Emergency Funds are Critical, Not so Hard to Build
March 1, 2007
ALEXANDRIA, Va. (Army News Service, March 1, 2007) - Though financial experts disagree on the amount - quoting anything from $500 to two month's pay - they all agree that saving for an emergency fund is a "must-have" item in anyone's budget.
Unexpected financial challenges pose a huge risk for those living from paycheck to paycheck. Sudden repairs needed on a vehicle, unexpected dental needs or parking or driving fines can all cause unnecessary stress. More importantly, they can cost a person far more than the original expense through high loan rates, financing fees or late penalty fees for those who juggle bills when an unexpected expense crops up.
"Time is the most important ingredient in any savings recipe," said Suze Orman, CNBC Financial Correspondent and author of "The Money Book for the Young, Fabulous and Broke." She recommends putting away something every pay period, even if it's just a few dollars.
"When you do that, a little becomes a lot, and you can save yourself," she said.
The Defense Department has teamed up with the Consumer Federation of America to provide tools, resources and financial counseling to servicemembers through <a href="http://www.militarysaves.org"target=_blank> www.militarysaves.org</a>, and enlisted the help of Orman to help Soldiers learn the tricks and tips to becoming financially strong.
The Web site contains dozens of examples of where to shave expenses and create an emergency savings account - from saving pocket changes each day to bringing your lunch to work - without making huge sacrifices.
It also has links to savings calculators, suggestions on where to put your emergency fund, and print and electronic newsletters with tips on how to save virtually anywhere money is spent.
"Saving money is important for single Soldiers, too," said Isaac Templeton, chief of transition support services at the Family and Morale, Welfare and Recreation Command.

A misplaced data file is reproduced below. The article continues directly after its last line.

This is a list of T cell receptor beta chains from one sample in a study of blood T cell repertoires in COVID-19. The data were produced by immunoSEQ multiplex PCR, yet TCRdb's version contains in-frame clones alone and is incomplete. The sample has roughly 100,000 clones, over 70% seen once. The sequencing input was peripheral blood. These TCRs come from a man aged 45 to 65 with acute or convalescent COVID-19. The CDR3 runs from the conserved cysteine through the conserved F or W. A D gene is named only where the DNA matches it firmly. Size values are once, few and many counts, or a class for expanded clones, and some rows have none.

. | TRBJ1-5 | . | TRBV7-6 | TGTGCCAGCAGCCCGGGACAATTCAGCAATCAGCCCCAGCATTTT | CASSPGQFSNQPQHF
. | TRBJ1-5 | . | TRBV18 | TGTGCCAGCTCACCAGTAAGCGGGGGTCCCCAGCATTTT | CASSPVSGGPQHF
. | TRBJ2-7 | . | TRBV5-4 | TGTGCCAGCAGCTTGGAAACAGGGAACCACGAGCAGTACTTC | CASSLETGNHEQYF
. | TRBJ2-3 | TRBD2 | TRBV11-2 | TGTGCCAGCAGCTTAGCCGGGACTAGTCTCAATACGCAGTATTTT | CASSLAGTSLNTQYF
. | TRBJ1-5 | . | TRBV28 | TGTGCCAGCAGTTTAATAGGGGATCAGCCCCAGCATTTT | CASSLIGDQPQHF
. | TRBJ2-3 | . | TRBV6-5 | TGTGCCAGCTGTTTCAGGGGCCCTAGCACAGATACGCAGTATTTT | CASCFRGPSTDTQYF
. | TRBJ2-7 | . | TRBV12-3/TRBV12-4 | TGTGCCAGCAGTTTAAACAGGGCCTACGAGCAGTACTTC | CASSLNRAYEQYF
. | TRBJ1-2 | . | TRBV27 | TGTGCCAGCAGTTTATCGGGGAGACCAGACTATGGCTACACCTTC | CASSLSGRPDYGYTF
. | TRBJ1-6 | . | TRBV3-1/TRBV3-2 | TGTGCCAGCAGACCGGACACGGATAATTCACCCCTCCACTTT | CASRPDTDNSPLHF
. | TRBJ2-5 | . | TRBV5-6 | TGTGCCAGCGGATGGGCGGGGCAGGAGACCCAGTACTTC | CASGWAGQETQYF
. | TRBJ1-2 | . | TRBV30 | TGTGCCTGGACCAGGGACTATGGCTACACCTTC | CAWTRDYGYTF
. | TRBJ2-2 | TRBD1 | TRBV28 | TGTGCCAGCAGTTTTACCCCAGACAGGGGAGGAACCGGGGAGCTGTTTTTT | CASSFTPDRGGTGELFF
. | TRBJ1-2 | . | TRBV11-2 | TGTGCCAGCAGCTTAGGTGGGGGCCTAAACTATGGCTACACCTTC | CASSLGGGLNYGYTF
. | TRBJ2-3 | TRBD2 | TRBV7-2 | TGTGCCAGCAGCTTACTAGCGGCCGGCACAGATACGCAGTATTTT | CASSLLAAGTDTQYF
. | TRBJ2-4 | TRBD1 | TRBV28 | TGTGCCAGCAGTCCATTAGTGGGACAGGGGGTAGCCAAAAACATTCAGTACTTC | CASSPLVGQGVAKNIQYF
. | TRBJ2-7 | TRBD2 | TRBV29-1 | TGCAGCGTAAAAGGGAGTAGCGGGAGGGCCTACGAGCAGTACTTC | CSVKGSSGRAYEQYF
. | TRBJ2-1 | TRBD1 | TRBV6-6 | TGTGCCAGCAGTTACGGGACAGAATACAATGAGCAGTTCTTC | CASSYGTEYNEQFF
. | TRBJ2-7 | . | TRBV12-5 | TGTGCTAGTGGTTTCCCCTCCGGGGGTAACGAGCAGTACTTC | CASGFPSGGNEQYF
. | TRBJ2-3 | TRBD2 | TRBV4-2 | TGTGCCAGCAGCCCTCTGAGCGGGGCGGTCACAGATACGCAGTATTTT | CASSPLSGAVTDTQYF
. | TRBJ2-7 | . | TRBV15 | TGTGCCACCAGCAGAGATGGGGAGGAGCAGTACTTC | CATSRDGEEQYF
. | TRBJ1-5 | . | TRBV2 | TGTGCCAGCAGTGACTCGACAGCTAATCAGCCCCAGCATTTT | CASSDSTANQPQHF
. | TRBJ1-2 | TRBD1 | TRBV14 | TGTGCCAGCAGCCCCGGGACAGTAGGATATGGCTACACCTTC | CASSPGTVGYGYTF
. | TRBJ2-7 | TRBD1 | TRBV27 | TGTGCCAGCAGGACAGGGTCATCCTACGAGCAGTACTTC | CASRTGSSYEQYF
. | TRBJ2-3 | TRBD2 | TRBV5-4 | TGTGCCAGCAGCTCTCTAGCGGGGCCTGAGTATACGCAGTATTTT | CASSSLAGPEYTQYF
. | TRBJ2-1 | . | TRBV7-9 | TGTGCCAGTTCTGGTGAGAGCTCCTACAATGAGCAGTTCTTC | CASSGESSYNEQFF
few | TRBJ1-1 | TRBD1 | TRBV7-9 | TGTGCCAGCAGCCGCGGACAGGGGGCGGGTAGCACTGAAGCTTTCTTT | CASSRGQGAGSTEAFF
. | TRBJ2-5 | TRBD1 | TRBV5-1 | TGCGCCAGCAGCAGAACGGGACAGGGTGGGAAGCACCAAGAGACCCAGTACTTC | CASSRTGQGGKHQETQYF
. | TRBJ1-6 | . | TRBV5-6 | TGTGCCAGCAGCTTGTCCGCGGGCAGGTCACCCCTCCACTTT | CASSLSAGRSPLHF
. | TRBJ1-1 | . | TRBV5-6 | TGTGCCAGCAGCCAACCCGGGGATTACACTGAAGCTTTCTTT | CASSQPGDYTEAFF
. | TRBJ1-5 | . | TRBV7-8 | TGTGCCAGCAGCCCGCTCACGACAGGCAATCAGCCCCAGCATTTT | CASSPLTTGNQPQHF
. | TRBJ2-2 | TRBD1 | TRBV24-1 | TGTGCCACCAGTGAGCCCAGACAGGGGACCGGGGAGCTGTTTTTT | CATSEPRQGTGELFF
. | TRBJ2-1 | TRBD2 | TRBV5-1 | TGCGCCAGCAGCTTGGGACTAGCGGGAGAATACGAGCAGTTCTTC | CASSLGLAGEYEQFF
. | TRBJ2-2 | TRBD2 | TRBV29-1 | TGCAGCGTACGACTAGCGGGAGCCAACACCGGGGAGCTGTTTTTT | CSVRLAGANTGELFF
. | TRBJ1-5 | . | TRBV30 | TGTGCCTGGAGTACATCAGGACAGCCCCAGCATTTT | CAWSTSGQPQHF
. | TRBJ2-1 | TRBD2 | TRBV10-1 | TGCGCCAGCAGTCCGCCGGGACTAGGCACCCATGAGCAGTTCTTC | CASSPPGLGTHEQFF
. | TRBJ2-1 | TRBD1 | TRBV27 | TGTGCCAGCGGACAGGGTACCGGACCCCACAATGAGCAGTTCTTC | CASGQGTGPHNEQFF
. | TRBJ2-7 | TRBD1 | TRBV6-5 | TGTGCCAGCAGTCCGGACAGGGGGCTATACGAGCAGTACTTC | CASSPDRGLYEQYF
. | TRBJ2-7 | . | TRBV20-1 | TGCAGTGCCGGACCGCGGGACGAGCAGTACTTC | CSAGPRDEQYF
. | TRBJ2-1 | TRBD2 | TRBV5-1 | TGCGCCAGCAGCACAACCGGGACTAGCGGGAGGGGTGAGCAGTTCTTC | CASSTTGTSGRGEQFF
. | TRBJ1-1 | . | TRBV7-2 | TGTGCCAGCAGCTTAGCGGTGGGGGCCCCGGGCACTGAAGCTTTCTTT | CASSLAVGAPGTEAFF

While single Soldiers might not have the additional stress of planning financially for a family, they should be making financial plans, too, according to Templeton. Many installation BOSS programs are participating in Military Saves Week through a contest that encourages Soldiers to save, and may reward their installation BOSS program for doing so in a "sign up to save" competition.
Tips to shaving expenses and saving money (from <a href="http://www.militarysaves.com"target=_blank> www.militarysaves.com</a>):
Aca,!Ac <b>Substitute coffee for cappuchino.</b> Over one year, the $2 a day saved creates almost $500 in savings.
Aca,!Ac <b>Use store brand, over-the-counter medications.</b> Shop carefully, comparing ingredients, and you'll discover many name-brand drugs have a store-brand equivalent at half the cost. You'll save $100 or more over the course of a year.
Aca,!Ac <b>Use only YOUR bank's ATMs.</b> If you use a competing bank's ATM once a week, paying $2 for their service and $2 in service fees at your bank, you'll save over $200 a year by going to your bank's ATM.
Aca,!Ac <b>Raise you insurance deductibles.</b> If you're a safe driver, raising your deductible can save thousands of dollars in a single year.
Aca,!Ac <b>Give up premium cable channels.</b> Watching one rented or pay-per-view movie per week instead of paying for a premium channel will save up to $500 a year.
(William Bradner writes for the Family and Morale, Welfare and Recreation Command.)